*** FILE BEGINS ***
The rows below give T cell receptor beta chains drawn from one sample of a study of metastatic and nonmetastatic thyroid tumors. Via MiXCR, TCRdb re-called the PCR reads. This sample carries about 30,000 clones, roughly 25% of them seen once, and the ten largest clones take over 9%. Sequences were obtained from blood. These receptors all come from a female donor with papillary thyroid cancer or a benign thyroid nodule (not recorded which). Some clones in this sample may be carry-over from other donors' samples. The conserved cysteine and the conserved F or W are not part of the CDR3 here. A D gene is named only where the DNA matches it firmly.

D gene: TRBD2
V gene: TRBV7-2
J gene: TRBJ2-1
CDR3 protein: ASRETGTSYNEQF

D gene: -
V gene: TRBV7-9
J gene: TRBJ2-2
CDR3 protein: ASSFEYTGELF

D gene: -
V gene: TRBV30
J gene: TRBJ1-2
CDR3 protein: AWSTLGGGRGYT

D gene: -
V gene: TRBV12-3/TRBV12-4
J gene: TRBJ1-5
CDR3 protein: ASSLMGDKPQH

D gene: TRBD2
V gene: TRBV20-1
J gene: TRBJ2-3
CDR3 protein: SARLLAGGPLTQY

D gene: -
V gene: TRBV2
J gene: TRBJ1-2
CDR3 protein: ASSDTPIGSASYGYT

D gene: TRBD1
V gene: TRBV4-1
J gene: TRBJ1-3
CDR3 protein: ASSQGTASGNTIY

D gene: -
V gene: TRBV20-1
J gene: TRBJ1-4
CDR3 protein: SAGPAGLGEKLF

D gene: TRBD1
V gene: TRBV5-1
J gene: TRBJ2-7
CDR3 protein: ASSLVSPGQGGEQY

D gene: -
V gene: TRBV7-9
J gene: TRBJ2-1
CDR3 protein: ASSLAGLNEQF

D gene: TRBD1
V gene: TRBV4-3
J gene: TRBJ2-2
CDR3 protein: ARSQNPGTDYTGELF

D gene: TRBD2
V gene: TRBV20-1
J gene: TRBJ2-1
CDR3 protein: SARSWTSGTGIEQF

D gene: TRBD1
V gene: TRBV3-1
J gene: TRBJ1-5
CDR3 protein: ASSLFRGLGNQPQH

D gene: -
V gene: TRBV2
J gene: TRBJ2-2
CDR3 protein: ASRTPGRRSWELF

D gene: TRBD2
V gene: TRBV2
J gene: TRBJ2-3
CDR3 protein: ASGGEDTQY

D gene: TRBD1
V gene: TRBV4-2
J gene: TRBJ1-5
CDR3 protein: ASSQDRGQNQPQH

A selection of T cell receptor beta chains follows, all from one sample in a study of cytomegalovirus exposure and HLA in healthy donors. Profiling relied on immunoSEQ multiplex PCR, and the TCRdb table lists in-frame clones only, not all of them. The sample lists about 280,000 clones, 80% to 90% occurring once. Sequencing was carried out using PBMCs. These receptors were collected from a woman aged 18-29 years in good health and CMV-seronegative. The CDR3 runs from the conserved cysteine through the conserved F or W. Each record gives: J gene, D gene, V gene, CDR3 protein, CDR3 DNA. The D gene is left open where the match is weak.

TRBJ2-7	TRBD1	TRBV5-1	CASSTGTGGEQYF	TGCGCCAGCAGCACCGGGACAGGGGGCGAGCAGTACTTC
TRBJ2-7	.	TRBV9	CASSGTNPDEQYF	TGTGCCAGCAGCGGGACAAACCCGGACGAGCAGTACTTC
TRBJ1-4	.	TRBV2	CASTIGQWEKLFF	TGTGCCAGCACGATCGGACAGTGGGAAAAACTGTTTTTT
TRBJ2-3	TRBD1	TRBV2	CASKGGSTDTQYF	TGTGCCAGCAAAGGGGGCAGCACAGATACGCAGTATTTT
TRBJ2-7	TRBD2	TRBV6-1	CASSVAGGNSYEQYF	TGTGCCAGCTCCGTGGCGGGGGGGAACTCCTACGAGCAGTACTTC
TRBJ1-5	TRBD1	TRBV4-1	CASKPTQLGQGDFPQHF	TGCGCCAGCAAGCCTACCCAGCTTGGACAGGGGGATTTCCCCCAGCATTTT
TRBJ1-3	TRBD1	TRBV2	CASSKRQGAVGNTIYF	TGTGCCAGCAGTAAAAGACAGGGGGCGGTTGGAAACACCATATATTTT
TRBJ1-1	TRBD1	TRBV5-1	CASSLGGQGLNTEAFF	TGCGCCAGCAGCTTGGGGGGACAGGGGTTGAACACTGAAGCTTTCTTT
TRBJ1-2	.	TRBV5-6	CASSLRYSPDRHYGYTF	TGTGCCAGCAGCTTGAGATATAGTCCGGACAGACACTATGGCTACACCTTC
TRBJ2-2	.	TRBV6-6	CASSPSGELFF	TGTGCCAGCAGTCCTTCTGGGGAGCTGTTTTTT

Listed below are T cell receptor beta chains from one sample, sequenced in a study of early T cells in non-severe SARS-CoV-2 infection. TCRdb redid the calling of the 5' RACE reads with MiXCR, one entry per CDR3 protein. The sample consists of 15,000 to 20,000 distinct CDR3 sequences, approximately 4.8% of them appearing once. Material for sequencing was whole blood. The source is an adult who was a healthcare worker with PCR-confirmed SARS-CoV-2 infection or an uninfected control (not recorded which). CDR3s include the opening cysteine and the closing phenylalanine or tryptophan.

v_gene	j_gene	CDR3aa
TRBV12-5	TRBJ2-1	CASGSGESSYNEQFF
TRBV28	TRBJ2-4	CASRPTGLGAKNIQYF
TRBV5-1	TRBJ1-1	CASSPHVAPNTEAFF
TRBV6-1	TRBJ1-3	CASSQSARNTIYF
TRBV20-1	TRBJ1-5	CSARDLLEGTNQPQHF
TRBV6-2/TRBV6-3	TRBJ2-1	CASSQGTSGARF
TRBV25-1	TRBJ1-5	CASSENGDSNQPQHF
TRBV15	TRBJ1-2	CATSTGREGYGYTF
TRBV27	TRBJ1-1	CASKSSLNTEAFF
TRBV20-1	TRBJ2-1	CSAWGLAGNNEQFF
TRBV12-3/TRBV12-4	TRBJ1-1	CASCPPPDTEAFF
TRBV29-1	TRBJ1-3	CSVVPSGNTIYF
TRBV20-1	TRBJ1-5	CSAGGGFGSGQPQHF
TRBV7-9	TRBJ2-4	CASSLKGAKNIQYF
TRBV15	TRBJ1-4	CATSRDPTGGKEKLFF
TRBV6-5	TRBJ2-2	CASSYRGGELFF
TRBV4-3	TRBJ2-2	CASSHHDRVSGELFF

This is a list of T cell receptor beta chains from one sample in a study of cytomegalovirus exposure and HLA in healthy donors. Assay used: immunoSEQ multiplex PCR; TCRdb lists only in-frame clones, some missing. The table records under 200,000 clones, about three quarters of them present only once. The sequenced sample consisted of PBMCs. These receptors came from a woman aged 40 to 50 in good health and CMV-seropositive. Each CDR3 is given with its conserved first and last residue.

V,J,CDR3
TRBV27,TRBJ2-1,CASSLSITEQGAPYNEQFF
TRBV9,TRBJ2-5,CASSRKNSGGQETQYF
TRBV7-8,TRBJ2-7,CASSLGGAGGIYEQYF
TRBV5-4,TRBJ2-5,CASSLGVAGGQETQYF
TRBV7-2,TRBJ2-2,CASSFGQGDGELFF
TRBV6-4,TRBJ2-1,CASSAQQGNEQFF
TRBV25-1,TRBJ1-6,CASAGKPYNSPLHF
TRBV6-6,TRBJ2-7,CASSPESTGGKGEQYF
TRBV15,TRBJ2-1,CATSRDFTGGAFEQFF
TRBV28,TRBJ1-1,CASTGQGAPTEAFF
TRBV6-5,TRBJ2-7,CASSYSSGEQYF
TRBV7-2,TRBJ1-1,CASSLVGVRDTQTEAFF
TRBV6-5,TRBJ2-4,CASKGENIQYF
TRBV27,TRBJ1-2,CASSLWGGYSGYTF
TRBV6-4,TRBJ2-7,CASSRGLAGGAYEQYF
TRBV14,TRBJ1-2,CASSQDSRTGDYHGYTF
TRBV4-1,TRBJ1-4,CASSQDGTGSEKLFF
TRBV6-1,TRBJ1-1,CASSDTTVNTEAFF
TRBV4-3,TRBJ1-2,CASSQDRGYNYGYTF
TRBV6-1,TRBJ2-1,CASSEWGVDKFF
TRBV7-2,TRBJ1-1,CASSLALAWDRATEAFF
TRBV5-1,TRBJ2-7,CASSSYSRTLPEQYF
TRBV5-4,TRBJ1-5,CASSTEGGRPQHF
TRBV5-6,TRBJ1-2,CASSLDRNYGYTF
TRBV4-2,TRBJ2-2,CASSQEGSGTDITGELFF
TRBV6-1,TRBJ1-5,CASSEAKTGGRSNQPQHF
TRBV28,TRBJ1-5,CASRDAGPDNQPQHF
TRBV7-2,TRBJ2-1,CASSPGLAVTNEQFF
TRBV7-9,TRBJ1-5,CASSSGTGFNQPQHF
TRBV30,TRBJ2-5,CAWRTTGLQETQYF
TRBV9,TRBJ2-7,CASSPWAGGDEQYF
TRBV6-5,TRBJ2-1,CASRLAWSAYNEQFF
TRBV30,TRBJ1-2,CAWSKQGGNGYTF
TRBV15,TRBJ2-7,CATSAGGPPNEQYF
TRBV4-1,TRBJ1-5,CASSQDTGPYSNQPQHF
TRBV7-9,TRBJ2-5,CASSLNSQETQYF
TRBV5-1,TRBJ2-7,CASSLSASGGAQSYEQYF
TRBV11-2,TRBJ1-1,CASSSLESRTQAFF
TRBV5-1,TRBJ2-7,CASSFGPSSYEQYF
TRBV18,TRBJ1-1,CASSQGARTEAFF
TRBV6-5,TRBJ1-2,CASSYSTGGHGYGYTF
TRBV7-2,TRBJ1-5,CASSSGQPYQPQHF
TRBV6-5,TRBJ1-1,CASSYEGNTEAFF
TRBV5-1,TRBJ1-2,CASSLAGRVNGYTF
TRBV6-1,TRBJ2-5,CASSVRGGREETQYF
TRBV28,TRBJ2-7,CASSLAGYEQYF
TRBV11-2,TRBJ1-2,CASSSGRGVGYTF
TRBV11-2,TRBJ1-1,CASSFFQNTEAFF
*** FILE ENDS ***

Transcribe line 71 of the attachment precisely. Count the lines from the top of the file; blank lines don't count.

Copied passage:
TRBJ2-7	TRBD2	TRBV6-1	CASSVAGGNSYEQYF	TGTGCCAGCTCCGTGGCGGGGGGGAACTCCTACGAGCAGTACTTC